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Archaeo News 

20 November 2011
Israelis mapping Mount of Olives necropolis

A Jewish group in Jerusalem is using 21st-century technology to map every tombstone in the ancient cemetery on the Mount of Olives, a sprawling necropolis of 150,000 graves stretching back three millennia. It is among the oldest cemeteries in continuous use in the world.
     Jews began burying their dead on the hill that later became known as the Mount of Olives about three millennia ago. The goal of the new mapping project is to photograph every grave, map it digitally, record every name, and make the information available online. The project is mapping only the Jewish cemetery, which includes several burial monuments from the time of the second Jewish Temple, about 2,000 years ago.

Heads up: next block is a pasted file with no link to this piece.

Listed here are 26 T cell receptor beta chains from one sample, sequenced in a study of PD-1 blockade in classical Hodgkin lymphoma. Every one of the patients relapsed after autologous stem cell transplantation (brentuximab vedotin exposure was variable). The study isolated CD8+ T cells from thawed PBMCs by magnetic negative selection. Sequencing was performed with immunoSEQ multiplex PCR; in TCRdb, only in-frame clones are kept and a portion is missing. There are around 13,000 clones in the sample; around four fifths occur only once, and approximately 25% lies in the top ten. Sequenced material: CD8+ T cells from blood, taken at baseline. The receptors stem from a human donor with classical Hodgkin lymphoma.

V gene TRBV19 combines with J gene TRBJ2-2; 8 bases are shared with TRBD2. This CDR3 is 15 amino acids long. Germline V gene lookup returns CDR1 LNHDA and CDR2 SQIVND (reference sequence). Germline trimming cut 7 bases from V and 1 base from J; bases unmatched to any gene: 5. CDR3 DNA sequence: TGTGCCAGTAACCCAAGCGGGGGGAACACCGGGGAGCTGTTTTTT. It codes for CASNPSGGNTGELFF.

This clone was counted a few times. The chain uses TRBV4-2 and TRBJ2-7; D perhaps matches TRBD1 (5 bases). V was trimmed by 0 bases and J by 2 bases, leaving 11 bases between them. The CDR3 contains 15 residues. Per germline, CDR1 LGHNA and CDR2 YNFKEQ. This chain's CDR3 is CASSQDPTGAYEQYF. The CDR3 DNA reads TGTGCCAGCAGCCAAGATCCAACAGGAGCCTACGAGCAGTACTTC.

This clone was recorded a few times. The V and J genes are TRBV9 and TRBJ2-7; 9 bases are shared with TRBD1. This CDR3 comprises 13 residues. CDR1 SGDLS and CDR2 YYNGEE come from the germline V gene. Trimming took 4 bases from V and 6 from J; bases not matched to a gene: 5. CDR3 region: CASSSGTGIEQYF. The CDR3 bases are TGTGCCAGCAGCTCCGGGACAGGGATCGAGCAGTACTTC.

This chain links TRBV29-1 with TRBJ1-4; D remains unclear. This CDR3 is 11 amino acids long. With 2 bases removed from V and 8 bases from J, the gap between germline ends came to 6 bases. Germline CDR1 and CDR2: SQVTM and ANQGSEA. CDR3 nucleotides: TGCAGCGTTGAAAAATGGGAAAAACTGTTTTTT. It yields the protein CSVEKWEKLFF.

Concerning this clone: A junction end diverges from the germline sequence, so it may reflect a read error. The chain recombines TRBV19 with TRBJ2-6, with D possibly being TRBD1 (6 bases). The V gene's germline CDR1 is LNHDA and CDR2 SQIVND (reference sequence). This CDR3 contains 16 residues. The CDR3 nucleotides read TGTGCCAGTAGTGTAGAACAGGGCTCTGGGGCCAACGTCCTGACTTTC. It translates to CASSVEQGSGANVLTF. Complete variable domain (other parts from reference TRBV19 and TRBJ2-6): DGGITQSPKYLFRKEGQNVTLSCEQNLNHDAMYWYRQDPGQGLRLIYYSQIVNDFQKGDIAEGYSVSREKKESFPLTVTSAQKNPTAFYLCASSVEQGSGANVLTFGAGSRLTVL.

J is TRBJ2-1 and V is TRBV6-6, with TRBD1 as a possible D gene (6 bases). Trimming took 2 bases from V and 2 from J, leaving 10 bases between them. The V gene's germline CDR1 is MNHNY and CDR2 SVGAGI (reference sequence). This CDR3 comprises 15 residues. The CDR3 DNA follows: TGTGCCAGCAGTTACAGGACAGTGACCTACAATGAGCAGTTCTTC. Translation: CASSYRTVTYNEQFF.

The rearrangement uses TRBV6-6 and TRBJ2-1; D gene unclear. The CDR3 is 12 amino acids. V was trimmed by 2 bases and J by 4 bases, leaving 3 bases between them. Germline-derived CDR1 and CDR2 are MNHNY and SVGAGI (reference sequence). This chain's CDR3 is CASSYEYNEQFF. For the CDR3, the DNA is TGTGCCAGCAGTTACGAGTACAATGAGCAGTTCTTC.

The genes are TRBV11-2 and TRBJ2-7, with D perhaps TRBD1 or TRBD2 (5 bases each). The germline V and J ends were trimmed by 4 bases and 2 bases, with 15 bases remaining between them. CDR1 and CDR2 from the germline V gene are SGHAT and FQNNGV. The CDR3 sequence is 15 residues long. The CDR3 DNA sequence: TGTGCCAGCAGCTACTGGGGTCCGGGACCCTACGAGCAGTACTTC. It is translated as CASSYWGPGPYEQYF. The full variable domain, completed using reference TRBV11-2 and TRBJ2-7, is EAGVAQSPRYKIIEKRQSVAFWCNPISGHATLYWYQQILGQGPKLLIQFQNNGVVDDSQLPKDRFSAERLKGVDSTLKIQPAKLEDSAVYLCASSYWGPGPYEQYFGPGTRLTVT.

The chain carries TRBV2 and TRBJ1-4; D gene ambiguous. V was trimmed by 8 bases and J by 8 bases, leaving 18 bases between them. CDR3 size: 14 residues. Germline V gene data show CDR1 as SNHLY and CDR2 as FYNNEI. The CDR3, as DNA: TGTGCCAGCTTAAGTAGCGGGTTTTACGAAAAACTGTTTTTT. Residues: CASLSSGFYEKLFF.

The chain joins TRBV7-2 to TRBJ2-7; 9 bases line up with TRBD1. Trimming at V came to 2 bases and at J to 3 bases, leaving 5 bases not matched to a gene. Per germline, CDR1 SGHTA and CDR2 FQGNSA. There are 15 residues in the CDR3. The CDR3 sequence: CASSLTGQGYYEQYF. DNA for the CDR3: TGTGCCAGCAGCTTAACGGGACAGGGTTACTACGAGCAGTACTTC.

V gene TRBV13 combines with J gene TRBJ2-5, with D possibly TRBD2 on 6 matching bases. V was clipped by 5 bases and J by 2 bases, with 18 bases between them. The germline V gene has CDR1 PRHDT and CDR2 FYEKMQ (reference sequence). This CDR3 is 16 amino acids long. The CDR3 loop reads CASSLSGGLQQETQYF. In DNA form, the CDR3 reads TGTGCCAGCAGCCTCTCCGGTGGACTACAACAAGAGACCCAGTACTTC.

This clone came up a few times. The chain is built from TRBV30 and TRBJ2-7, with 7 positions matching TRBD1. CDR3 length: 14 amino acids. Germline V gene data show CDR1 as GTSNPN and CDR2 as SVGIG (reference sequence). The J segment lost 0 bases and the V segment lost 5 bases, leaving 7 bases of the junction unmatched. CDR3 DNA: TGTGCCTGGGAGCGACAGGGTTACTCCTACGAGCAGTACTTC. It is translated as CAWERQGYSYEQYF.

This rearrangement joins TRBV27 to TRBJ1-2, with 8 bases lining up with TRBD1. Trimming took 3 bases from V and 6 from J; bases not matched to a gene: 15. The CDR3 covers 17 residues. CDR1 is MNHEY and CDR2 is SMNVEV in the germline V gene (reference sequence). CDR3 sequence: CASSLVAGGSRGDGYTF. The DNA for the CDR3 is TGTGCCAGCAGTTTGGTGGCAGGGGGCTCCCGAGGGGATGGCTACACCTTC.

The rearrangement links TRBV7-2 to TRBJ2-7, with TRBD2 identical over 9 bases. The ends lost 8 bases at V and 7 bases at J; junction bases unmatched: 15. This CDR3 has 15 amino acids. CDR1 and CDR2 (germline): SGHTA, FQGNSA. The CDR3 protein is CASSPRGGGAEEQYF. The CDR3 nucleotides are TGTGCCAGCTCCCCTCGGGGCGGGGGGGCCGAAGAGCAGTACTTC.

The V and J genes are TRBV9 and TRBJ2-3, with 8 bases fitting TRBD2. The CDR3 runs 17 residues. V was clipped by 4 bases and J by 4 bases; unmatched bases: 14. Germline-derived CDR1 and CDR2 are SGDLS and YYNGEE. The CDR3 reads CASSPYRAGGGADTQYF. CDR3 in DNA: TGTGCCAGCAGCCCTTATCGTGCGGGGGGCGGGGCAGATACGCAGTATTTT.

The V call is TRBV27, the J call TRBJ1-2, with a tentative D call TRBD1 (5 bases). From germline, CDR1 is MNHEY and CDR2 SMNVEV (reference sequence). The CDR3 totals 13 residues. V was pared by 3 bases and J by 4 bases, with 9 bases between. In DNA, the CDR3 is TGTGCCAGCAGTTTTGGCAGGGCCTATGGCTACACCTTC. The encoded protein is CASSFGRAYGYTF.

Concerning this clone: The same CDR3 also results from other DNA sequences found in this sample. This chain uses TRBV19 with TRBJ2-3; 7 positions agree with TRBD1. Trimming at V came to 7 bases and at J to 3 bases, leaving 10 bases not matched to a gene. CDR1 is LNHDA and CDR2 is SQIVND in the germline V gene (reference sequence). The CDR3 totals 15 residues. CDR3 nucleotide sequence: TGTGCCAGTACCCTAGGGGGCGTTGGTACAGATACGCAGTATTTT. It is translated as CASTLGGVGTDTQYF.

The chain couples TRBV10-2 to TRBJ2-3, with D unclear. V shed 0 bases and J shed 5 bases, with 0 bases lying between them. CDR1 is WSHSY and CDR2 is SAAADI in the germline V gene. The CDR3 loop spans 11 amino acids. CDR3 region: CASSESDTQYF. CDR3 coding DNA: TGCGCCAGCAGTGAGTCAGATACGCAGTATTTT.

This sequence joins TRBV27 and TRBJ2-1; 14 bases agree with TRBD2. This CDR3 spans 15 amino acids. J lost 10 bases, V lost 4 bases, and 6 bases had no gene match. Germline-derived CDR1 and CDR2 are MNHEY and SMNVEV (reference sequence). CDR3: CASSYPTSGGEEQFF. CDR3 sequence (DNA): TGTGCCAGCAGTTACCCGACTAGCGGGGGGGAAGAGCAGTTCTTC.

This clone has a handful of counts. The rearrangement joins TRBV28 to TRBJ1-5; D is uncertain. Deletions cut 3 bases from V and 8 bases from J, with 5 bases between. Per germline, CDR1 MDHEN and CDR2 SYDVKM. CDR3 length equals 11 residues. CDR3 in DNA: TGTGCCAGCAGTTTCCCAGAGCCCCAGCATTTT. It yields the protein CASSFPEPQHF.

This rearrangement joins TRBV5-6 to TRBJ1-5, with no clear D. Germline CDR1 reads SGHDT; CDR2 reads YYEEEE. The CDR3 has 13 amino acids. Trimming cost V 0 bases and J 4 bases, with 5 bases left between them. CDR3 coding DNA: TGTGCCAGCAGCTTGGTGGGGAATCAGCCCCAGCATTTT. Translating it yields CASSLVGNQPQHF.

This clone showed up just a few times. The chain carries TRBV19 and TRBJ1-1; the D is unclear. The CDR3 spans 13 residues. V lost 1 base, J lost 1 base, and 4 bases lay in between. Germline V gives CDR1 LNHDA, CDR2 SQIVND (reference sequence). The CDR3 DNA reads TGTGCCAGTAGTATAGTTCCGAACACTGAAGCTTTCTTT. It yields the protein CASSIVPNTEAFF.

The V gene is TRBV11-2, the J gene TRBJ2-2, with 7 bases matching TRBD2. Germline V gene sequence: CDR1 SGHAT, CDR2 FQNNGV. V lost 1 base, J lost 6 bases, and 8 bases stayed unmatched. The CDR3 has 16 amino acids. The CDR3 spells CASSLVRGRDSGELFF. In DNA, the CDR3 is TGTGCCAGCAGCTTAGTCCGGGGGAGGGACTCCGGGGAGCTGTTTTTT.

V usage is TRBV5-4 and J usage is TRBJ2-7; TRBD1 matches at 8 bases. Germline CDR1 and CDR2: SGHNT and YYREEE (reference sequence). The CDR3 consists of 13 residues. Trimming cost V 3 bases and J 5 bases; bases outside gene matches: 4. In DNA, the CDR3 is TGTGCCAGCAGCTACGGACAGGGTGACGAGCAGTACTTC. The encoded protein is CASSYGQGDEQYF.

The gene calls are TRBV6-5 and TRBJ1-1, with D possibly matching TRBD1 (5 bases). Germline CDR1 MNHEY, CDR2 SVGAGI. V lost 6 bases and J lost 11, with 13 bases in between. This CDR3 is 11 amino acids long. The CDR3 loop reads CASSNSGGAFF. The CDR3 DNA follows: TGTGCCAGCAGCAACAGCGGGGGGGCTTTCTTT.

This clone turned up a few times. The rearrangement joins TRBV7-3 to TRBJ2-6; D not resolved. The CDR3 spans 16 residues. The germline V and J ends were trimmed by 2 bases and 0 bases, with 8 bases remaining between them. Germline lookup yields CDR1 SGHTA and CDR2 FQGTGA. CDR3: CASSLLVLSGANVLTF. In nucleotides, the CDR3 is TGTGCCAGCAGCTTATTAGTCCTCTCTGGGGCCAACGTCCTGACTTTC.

Around 40,000 graves have been mapped so far by the team, which began work in 2008. They expect to finish recording all of the intact gravestones - an estimated 100,000 in total - by the end of next year. The rest are either unrecognisable or lie beneath later burials.
     Mappers look at aerial photographs, consult handwritten burial records, walk along the rows of graves and dig through piles of dislocated tombstones.

Edited from Associated Press, Fox News (17 November 2011)

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